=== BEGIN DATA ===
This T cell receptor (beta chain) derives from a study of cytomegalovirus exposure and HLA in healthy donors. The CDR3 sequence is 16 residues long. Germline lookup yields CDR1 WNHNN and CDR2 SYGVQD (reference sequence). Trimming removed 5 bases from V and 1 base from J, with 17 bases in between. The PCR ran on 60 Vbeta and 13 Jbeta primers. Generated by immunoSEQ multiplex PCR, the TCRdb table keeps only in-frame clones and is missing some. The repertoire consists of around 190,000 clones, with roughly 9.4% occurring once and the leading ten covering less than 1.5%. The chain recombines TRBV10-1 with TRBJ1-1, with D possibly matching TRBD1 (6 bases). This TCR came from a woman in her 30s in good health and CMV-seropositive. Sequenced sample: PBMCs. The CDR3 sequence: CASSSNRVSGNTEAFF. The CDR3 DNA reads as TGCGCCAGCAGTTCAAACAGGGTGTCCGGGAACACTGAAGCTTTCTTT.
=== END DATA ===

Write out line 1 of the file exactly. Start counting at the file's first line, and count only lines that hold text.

This T cell receptor (beta chain) derives from a study of cytomegalovirus exposure and HLA in healthy donors. The CDR3 sequence is 16 residues long. Germline lookup yields CDR1 WNHNN and CDR2 SYGVQD (reference sequence). Trimming removed 5 bases from V and 1 base from J, with 17 bases in between. The PCR ran on 60 Vbeta and 13 Jbeta primers. Generated by immunoSEQ multiplex PCR, the TCRdb table keeps only in-frame clones and is missing some. The repertoire consists of around 190,000 clones, with roughly 9.4% occurring once and the leading ten covering less than 1.5%. The chain recombines TRBV10-1 with TRBJ1-1, with D possibly matching TRBD1 (6 bases). This TCR came from a woman in her 30s in good health and CMV-seropositive. Sequenced sample: PBMCs. The CDR3 sequence: CASSSNRVSGNTEAFF. The CDR3 DNA reads as TGCGCCAGCAGTTCAAACAGGGTGTCCGGGAACACTGAAGCTTTCTTT.